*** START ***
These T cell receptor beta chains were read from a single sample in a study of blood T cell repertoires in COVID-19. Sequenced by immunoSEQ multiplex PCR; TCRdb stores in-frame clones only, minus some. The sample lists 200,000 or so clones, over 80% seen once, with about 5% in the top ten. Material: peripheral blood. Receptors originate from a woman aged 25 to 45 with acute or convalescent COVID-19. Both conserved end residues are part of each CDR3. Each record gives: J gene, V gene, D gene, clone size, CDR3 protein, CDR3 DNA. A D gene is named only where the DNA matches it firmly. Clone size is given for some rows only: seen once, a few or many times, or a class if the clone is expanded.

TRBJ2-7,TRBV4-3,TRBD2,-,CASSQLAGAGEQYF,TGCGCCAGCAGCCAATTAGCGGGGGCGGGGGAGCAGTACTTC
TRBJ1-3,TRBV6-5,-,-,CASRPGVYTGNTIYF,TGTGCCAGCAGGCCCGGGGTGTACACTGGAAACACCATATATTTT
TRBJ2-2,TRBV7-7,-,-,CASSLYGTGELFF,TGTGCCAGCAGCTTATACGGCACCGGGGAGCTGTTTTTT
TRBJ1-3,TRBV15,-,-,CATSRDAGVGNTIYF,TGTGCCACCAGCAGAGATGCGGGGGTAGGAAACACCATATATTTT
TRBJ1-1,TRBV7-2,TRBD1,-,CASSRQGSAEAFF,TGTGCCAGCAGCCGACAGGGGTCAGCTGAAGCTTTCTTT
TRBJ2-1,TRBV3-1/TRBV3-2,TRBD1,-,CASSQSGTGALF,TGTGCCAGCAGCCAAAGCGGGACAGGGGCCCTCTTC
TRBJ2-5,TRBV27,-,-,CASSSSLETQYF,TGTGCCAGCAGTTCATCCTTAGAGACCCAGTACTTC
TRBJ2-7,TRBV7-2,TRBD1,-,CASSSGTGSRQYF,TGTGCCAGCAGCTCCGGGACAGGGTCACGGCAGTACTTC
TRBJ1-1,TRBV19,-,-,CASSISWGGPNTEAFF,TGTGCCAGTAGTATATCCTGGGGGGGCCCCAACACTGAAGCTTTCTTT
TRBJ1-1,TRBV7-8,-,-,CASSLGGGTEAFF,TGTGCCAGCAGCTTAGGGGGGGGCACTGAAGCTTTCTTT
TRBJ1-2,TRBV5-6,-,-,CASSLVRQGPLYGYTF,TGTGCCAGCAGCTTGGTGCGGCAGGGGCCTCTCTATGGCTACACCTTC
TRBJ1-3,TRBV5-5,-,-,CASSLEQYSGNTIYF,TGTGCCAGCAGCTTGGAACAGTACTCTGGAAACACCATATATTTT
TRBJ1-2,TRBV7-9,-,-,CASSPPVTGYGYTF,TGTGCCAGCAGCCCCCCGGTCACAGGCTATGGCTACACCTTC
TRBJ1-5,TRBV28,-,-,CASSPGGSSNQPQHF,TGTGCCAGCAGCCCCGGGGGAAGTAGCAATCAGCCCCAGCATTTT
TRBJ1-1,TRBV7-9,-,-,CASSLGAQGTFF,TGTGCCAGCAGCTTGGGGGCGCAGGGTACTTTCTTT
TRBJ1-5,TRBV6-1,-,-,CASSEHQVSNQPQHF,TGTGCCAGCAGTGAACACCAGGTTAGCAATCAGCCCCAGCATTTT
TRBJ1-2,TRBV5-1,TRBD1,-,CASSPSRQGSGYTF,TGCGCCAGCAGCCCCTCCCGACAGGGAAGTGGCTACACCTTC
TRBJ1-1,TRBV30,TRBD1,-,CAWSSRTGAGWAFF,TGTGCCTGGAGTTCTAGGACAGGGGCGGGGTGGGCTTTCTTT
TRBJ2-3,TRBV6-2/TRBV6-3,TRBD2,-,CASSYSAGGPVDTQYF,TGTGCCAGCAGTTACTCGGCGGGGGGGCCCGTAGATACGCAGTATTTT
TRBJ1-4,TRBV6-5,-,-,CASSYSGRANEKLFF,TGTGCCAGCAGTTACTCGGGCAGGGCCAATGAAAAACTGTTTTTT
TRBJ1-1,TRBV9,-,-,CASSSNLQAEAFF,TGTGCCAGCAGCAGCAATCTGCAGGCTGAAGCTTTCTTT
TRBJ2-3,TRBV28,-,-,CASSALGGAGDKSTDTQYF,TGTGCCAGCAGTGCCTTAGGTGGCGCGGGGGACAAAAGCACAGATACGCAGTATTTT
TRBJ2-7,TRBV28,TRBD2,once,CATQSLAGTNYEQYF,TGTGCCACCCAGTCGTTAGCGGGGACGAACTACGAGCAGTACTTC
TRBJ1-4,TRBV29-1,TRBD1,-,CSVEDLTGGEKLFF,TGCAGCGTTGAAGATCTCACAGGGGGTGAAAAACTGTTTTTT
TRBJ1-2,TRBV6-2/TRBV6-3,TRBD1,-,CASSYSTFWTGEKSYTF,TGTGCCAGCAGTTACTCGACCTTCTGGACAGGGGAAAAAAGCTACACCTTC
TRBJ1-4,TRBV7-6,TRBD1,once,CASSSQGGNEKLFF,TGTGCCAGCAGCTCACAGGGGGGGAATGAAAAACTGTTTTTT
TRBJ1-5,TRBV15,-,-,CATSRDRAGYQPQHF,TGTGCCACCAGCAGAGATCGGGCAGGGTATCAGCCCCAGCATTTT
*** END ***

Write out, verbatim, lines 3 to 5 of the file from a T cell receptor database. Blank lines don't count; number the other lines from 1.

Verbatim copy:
TRBJ1-3,TRBV6-5,-,-,CASRPGVYTGNTIYF,TGTGCCAGCAGGCCCGGGGTGTACACTGGAAACACCATATATTTT
TRBJ2-2,TRBV7-7,-,-,CASSLYGTGELFF,TGTGCCAGCAGCTTATACGGCACCGGGGAGCTGTTTTTT
TRBJ1-3,TRBV15,-,-,CATSRDAGVGNTIYF,TGTGCCACCAGCAGAGATGCGGGGGTAGGAAACACCATATATTTT